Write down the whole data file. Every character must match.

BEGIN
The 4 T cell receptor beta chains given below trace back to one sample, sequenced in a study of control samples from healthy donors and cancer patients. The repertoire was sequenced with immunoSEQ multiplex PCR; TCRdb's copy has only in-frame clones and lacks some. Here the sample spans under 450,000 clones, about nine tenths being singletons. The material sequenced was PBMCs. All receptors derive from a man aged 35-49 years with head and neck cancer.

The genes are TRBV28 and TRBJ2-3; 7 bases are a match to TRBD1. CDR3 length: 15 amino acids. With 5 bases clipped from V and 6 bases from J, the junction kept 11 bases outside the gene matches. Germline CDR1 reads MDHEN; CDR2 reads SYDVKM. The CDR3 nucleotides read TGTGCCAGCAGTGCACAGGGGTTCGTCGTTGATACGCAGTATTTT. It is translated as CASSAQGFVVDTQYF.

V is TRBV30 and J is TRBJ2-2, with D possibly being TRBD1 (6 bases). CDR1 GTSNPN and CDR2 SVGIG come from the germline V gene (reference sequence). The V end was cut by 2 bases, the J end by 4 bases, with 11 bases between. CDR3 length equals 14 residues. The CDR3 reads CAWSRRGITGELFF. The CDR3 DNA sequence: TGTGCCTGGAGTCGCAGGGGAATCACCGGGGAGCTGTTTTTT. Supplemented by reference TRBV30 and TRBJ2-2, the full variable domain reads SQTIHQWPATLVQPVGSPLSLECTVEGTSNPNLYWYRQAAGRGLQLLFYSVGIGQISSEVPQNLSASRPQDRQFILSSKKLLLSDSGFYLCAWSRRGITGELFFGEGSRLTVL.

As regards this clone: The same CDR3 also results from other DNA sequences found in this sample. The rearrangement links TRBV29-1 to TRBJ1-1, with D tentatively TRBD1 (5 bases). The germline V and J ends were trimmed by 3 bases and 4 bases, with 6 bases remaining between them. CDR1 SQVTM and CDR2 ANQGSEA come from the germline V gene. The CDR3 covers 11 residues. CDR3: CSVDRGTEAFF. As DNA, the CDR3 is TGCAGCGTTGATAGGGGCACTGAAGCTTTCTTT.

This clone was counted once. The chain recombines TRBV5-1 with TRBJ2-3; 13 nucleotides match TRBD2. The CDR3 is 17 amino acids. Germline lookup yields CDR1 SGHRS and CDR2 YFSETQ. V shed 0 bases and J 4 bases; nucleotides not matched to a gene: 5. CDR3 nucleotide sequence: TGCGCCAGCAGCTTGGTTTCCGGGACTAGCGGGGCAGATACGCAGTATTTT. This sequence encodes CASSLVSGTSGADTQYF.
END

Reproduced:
The 4 T cell receptor beta chains given below trace back to one sample, sequenced in a study of control samples from healthy donors and cancer patients. The repertoire was sequenced with immunoSEQ multiplex PCR; TCRdb's copy has only in-frame clones and lacks some. Here the sample spans under 450,000 clones, about nine tenths being singletons. The material sequenced was PBMCs. All receptors derive from a man aged 35-49 years with head and neck cancer.

The genes are TRBV28 and TRBJ2-3; 7 bases are a match to TRBD1. CDR3 length: 15 amino acids. With 5 bases clipped from V and 6 bases from J, the junction kept 11 bases outside the gene matches. Germline CDR1 reads MDHEN; CDR2 reads SYDVKM. The CDR3 nucleotides read TGTGCCAGCAGTGCACAGGGGTTCGTCGTTGATACGCAGTATTTT. It is translated as CASSAQGFVVDTQYF.

V is TRBV30 and J is TRBJ2-2, with D possibly being TRBD1 (6 bases). CDR1 GTSNPN and CDR2 SVGIG come from the germline V gene (reference sequence). The V end was cut by 2 bases, the J end by 4 bases, with 11 bases between. CDR3 length equals 14 residues. The CDR3 reads CAWSRRGITGELFF. The CDR3 DNA sequence: TGTGCCTGGAGTCGCAGGGGAATCACCGGGGAGCTGTTTTTT. Supplemented by reference TRBV30 and TRBJ2-2, the full variable domain reads SQTIHQWPATLVQPVGSPLSLECTVEGTSNPNLYWYRQAAGRGLQLLFYSVGIGQISSEVPQNLSASRPQDRQFILSSKKLLLSDSGFYLCAWSRRGITGELFFGEGSRLTVL.

As regards this clone: The same CDR3 also results from other DNA sequences found in this sample. The rearrangement links TRBV29-1 to TRBJ1-1, with D tentatively TRBD1 (5 bases). The germline V and J ends were trimmed by 3 bases and 4 bases, with 6 bases remaining between them. CDR1 SQVTM and CDR2 ANQGSEA come from the germline V gene. The CDR3 covers 11 residues. CDR3: CSVDRGTEAFF. As DNA, the CDR3 is TGCAGCGTTGATAGGGGCACTGAAGCTTTCTTT.

This clone was counted once. The chain recombines TRBV5-1 with TRBJ2-3; 13 nucleotides match TRBD2. The CDR3 is 17 amino acids. Germline lookup yields CDR1 SGHRS and CDR2 YFSETQ. V shed 0 bases and J 4 bases; nucleotides not matched to a gene: 5. CDR3 nucleotide sequence: TGCGCCAGCAGCTTGGTTTCCGGGACTAGCGGGGCAGATACGCAGTATTTT. This sequence encodes CASSLVSGTSGADTQYF.